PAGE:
CRAIG : No, no, no, no, no, no. [Laughs] I think it, I think it’s – it’s very, I think it’s just like a sign of the times. I think the world is different than it was maybe 20, 30 years ago, when, ah, regional accents were a very exotic and odd thing. But – but, you know, with – with, ah, the internet and with the YouTube and with, you know, with all the different, ah, communication systems that exist in the world, I think regional accents are, people’s ears are much more tuned to – to authenticity and accents now. And I think that’s part of the smart planning of – of this film. The, and also, if you’re going to make a film about Scotland, it’s probably a good idea to have Scottish people. [Laughs]

KELLY : But also, I, having, ah, I – I am Scottish, and I also read things that have said that I have a terrible Scottish accent. So – so …

CRAIG : Really?

KELLY : Yeah. What people don’t know, they don’t know, you know. It’s like, um, yeah, so.

KEVIN : Wow.

Q : I’m still hoping that by the end of this press conference we’ll all get kilts. My question is, you know, how Pixar is always famous for going to the place and research the place really well, like they did with UP, and they did the same thing here for BRAVE. Did you give your contribution to Chapman and Andrews about the looks and the vibe for the film? Like, oh we don’t do that in Scotland, or characters, or anything like that? Did you give any suggestions or any inputs to it?

KEVIN : Well, you know, the film was very well formed by the time I – I joined it. And the story was pretty much set and all that stuff. So they just, I think they just wanted us to really bring our voice, you know, you voices into, and to – to, they were very open to us in, you know, they said, this is the line of dialogue. And we’d say, yeah, we could say it that way, but it would be more natural, or a Scottish person would say it more like this. Or it could be funnier if you say it this way. So they were very open to us, you know, changing things and giving them different options. You know, as far as, the look of it, I think they had all that stuff sorted.

CRAIG : Yeah, they – they – they kind of know what they’re doing. I think it would be a bad idea to, as a voice actor, to run over to Pixar and tell them it doesn’t look very good. [Laughs] I – I don’t know, I don’t know how long you would be working there. [Laughs]

KEVIN : Yeah. [Laughs]

KELLY : Also I – I think the filmmakers have seen more of Scotland than I’ve seen it.

CRAIG : They’ve been around a lot.

KEVIN : Yeah.

KELLY : Yeah, they’ve seen a lot.

CRAIG : They’ve seen a lot of it, yeah.

Q : I think you may need to stand up so they can see you.

KELLY : Oh, hello.

KEVIN : Hello.

Q : This is for Kelly. What’s the best part about playing Princess Merida?

KELLY : The best part is that, um, I had so much fun. I got to play, um, I got to play this part that I would never get to play in a live action film. Because I’m not a teenager and, um, I got to be really cheeky and obnoxious to my mom, which was quite fun. Um …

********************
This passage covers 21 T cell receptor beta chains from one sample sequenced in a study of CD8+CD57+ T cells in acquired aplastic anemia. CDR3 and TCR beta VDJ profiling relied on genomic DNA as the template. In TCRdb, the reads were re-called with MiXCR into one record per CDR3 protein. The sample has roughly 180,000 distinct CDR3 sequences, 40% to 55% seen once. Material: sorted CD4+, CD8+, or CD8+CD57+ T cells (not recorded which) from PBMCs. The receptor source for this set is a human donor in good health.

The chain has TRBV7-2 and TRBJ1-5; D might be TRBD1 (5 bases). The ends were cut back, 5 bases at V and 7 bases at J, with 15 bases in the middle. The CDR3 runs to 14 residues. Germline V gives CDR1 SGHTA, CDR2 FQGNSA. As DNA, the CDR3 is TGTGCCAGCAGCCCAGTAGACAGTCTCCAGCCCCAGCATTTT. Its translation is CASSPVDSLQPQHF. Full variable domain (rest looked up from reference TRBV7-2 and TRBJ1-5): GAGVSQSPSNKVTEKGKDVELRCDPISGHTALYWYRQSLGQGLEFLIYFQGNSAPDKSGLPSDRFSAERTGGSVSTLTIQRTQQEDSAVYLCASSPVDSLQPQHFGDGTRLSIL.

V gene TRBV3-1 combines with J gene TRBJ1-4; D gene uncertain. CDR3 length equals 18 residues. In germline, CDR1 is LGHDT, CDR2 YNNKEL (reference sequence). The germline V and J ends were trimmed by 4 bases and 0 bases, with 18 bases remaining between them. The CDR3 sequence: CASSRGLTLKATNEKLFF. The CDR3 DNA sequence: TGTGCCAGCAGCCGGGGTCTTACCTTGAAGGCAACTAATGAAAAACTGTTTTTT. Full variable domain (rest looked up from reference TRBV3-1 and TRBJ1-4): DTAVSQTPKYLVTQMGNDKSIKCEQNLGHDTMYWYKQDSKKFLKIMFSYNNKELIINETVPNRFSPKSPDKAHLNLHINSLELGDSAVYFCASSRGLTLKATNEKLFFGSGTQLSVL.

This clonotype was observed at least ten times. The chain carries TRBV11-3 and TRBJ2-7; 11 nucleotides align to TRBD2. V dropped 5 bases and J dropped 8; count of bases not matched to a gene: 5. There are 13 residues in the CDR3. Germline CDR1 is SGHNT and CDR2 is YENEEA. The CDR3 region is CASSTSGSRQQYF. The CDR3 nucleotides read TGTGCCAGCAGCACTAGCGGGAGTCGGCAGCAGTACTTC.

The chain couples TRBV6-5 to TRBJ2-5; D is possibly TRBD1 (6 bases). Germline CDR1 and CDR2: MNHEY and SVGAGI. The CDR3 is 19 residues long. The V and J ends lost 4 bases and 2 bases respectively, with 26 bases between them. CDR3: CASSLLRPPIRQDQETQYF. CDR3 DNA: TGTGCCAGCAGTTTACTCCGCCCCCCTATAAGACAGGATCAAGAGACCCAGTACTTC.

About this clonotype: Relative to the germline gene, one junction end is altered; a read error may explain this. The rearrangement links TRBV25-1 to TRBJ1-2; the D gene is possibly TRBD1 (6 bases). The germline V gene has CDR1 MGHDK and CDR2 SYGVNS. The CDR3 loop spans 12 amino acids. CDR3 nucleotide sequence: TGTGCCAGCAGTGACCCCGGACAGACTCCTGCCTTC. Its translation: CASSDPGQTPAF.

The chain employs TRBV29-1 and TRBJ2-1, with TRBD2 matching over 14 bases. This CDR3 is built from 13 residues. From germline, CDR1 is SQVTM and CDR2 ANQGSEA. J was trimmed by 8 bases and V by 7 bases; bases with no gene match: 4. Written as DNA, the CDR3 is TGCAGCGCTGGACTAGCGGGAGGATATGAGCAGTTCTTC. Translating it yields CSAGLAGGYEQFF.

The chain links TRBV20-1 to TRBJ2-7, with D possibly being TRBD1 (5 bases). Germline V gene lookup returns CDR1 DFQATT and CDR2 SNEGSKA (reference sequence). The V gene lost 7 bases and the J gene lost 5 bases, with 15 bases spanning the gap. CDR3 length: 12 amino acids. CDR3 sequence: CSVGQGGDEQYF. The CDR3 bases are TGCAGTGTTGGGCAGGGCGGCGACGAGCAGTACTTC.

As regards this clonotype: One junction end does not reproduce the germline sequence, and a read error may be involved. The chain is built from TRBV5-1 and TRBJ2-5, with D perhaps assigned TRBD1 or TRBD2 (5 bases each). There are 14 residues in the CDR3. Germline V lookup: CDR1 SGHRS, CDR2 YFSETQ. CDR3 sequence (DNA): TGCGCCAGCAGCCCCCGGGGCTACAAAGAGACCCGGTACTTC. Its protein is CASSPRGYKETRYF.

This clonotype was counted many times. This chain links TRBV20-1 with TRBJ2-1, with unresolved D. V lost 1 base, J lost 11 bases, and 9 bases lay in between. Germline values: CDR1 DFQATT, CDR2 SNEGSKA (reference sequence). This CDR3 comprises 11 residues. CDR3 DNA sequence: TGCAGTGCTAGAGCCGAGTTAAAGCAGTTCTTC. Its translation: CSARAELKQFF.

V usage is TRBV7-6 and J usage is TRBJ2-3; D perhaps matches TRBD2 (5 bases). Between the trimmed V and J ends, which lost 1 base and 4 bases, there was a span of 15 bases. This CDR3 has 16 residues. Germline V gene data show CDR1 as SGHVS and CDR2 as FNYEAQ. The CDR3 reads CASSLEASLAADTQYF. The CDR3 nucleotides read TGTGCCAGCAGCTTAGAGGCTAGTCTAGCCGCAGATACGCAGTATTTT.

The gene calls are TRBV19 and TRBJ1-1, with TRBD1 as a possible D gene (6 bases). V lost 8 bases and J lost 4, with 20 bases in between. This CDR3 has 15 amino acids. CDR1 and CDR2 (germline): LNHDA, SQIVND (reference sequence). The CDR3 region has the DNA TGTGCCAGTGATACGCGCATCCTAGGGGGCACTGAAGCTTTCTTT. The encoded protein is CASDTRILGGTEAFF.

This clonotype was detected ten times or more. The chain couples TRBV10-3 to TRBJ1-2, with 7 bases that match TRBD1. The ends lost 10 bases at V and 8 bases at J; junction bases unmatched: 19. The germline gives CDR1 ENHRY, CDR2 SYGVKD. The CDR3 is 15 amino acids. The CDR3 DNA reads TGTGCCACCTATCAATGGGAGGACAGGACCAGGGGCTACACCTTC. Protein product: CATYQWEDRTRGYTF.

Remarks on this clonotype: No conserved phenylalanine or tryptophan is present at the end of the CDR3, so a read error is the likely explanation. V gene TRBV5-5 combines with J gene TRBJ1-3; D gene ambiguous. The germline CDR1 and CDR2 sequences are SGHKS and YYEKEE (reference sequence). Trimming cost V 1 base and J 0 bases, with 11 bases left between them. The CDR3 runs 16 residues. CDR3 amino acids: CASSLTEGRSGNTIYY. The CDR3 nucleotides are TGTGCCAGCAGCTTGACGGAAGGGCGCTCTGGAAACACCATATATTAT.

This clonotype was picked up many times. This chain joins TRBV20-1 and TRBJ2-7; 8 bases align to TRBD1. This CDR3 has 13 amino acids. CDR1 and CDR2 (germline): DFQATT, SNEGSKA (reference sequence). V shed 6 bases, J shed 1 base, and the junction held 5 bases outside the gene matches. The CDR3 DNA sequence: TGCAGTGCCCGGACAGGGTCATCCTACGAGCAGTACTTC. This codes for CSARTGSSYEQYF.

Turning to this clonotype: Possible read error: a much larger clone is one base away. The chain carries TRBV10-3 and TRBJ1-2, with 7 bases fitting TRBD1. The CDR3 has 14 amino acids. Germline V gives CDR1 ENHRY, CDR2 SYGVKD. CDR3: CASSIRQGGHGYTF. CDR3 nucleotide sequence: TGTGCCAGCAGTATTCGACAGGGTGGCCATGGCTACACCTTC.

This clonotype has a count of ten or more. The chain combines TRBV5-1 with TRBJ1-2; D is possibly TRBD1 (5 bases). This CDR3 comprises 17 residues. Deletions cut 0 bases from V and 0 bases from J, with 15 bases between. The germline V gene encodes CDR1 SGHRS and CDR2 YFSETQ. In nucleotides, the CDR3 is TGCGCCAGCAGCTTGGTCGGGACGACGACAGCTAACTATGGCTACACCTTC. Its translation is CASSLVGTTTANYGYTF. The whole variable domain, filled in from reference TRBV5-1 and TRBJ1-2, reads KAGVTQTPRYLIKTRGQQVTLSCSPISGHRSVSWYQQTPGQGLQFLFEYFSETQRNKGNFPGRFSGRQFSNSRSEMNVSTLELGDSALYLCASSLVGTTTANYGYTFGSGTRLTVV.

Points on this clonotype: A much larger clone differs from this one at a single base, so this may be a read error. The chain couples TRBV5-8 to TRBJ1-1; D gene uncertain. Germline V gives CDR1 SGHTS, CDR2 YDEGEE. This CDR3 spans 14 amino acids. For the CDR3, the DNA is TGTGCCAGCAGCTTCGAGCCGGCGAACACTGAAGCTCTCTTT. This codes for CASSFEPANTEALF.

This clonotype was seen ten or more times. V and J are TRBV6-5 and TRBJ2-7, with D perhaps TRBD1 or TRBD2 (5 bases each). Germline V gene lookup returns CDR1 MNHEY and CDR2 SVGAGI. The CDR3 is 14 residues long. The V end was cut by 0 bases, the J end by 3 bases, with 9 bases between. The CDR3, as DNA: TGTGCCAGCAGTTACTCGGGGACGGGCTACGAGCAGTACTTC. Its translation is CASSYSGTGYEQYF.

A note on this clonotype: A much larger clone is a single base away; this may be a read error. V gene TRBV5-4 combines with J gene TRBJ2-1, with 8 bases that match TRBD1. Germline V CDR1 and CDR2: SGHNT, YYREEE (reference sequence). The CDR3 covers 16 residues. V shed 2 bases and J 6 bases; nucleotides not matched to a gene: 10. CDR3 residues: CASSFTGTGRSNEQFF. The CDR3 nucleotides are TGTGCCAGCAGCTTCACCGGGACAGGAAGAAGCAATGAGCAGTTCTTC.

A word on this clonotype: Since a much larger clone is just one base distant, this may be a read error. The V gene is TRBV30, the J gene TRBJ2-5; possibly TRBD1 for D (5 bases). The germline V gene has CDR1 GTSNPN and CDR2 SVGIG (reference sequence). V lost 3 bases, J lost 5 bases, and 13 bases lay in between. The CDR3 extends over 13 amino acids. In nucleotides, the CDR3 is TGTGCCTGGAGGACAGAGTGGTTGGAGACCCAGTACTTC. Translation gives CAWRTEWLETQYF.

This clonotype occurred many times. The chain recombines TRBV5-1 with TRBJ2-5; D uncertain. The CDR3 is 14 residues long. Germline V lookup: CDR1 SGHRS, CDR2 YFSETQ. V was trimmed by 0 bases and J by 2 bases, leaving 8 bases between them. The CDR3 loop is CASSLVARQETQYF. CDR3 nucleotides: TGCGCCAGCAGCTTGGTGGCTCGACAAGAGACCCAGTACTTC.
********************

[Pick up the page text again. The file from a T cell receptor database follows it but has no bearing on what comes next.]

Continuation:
KEVIN : Um-hum.

KELLY : Yeah, I – I, it was just, it was just the most fun I – I – I’ve ever had at work without having to wear a costume and get my hair done.

Q : This is for Kevin. How did you go about developing two distinct tonal influences for the two voices that you’re doing?

KEVIN : Yeah. Well, I started as Young MacGuffin and, um, it took us a while because they wanted the Young MacGuffin to be kind of that, you know, nobody could understand a word he says in the film because his Scot-, his accent’s so thick. And we started messing about with this sort of made up words and all that. And, um, and that didn’t seem to work, and I suggest this dialect which is from my area in Scotland called the Doric, which my grandfather spoke and it’s a very thick, almost Norwegian style, um, dialect, you know, that’s quite strange. And, um, so I did that and then we started going, well you’re going, and then they offered me Young, Lord MacGuffin, the older character, the dad. And I, we started doing sessions where I do both of at the same time and I ended up just sort of meeting somewhere in the middle, kind of neither, between a rock and a hard place. So we just had to kind of, we’d do it in the mornings with Lord MacGuffin because my, because I’ve just woken up and my voice was all … And then after lunch we would do Young MacGuffin was the – the thing we landed on. Um, and, you know, I just kind of like basically channeled my dad for Lord MacGuffin, because he’s grumpy and old and I’ve channeled myself, um, as a Young, because I was a very, very painfully shy, um, boy. Um, that’s why I became an actor. So I channeled that painfully shy, young boy that I was.

Q : Is there a network of Scottish people in Hollywood? Do you guys get together and read stories? [Laughs]

CRAIG : We can’t tell you that. [Laughs] Or we’d have to kill you. (inaudible). [Laughs].